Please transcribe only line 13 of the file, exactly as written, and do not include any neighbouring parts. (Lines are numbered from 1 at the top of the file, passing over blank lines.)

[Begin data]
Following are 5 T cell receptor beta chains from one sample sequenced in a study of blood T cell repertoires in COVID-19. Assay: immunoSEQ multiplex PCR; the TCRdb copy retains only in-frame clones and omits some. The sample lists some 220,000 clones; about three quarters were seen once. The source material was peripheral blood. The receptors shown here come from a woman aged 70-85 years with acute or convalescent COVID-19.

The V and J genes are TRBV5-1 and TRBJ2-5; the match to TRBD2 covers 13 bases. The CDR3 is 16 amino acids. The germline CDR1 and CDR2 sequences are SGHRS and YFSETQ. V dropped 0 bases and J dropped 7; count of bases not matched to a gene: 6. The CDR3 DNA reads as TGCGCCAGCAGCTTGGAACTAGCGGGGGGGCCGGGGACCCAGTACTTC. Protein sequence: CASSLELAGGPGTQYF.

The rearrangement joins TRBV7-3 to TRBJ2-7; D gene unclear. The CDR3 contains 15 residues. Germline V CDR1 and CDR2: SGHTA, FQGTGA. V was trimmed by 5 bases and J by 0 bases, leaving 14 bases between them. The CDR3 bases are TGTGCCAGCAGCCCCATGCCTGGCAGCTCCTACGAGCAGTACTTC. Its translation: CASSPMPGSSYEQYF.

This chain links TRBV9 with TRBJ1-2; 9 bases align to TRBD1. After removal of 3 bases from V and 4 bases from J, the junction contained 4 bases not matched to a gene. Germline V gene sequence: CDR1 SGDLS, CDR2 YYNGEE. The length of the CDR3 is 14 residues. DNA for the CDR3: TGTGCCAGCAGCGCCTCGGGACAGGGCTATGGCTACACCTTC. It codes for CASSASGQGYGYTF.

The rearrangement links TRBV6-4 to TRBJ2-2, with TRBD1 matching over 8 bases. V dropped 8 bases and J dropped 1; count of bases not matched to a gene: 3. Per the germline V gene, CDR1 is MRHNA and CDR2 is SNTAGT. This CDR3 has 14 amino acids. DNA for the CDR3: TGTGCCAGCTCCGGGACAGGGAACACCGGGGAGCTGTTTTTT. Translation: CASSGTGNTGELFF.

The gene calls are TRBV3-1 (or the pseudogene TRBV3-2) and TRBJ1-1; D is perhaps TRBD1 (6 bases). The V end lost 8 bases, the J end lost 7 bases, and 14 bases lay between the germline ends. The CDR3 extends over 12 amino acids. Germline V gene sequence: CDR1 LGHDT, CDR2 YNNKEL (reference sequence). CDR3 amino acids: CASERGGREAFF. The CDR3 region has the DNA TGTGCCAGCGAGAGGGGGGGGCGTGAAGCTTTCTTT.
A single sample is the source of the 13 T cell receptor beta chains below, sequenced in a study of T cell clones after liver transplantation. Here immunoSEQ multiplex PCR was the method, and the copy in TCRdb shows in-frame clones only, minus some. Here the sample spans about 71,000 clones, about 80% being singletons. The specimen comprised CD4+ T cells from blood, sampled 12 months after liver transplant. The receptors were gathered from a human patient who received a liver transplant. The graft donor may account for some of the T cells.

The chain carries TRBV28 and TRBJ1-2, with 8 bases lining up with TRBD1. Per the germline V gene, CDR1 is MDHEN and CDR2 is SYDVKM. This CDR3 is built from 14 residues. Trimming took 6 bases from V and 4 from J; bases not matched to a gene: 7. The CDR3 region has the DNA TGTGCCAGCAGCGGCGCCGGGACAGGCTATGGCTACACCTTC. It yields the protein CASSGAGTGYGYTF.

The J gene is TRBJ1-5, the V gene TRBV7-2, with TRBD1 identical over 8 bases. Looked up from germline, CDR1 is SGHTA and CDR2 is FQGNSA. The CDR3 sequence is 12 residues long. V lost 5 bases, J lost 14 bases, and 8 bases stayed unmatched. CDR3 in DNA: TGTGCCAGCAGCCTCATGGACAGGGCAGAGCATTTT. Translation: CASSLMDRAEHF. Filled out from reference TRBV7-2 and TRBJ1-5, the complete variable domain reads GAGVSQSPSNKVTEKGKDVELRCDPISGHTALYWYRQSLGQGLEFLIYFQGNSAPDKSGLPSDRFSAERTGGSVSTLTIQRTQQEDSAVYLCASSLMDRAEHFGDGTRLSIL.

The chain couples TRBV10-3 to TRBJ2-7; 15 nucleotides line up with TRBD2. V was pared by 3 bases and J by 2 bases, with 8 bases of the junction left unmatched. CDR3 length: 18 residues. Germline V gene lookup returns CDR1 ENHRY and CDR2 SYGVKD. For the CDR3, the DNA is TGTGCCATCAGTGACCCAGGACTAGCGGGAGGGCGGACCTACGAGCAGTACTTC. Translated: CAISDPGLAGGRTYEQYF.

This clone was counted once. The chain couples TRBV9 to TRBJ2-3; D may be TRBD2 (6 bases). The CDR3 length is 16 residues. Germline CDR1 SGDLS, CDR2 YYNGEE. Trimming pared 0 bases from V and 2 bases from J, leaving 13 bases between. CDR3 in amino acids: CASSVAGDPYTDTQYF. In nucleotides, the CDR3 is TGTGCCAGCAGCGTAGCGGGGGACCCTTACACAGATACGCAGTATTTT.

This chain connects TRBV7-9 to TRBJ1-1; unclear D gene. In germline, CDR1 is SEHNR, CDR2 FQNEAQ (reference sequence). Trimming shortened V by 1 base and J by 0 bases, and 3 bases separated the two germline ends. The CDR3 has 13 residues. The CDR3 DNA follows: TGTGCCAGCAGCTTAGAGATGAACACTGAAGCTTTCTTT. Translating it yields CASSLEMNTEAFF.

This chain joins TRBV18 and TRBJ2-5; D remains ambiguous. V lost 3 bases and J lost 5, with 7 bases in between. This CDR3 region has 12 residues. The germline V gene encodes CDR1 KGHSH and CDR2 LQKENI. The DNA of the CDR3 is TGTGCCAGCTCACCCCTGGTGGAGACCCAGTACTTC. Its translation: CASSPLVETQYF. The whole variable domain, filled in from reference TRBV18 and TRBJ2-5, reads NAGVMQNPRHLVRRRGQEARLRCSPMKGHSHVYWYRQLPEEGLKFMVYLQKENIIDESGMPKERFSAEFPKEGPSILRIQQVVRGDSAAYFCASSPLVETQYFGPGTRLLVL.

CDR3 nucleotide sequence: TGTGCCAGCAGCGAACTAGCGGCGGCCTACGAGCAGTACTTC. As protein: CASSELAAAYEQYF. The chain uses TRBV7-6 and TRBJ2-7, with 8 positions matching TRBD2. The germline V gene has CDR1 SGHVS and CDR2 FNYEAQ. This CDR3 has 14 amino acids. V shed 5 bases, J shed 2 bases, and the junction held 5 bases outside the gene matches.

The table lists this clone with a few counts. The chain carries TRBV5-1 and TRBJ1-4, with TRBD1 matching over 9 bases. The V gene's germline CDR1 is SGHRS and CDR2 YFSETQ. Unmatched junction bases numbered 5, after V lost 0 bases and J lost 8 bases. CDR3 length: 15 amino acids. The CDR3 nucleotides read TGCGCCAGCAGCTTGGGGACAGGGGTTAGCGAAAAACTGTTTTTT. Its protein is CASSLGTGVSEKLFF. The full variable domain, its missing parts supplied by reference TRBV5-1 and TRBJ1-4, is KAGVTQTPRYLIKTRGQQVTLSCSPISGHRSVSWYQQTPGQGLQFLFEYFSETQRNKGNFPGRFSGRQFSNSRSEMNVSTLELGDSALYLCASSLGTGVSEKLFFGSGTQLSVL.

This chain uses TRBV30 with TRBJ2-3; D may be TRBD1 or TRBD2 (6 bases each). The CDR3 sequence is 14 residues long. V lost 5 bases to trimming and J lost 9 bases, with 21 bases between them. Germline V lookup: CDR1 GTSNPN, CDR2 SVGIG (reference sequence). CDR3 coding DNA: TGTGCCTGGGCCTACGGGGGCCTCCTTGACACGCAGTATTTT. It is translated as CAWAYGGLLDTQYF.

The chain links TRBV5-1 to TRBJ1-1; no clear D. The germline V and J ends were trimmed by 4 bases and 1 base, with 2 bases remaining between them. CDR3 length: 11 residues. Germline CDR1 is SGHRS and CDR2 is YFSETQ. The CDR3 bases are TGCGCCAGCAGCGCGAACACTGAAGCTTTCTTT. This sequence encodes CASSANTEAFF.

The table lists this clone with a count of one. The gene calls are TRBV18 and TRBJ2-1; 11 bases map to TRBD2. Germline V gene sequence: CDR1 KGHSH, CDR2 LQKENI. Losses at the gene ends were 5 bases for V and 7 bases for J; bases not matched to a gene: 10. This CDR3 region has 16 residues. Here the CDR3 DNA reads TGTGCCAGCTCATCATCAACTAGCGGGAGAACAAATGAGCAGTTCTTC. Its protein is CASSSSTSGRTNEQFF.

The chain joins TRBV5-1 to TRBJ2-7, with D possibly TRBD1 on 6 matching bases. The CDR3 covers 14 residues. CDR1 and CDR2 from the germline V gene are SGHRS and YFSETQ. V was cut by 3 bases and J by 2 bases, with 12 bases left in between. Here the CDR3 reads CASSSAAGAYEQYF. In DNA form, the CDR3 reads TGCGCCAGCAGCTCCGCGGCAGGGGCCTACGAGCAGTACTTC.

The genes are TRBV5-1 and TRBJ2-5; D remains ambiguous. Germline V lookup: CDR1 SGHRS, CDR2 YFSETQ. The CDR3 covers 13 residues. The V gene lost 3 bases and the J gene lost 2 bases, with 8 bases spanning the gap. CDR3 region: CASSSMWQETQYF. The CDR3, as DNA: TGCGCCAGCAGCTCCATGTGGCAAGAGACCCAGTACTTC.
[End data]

This chain joins TRBV18 and TRBJ2-5; D remains ambiguous. V lost 3 bases and J lost 5, with 7 bases in between. This CDR3 region has 12 residues. The germline V gene encodes CDR1 KGHSH and CDR2 LQKENI. The DNA of the CDR3 is TGTGCCAGCTCACCCCTGGTGGAGACCCAGTACTTC. Its translation: CASSPLVETQYF. The whole variable domain, filled in from reference TRBV18 and TRBJ2-5, reads NAGVMQNPRHLVRRRGQEARLRCSPMKGHSHVYWYRQLPEEGLKFMVYLQKENIIDESGMPKERFSAEFPKEGPSILRIQQVVRGDSAAYFCASSPLVETQYFGPGTRLLVL.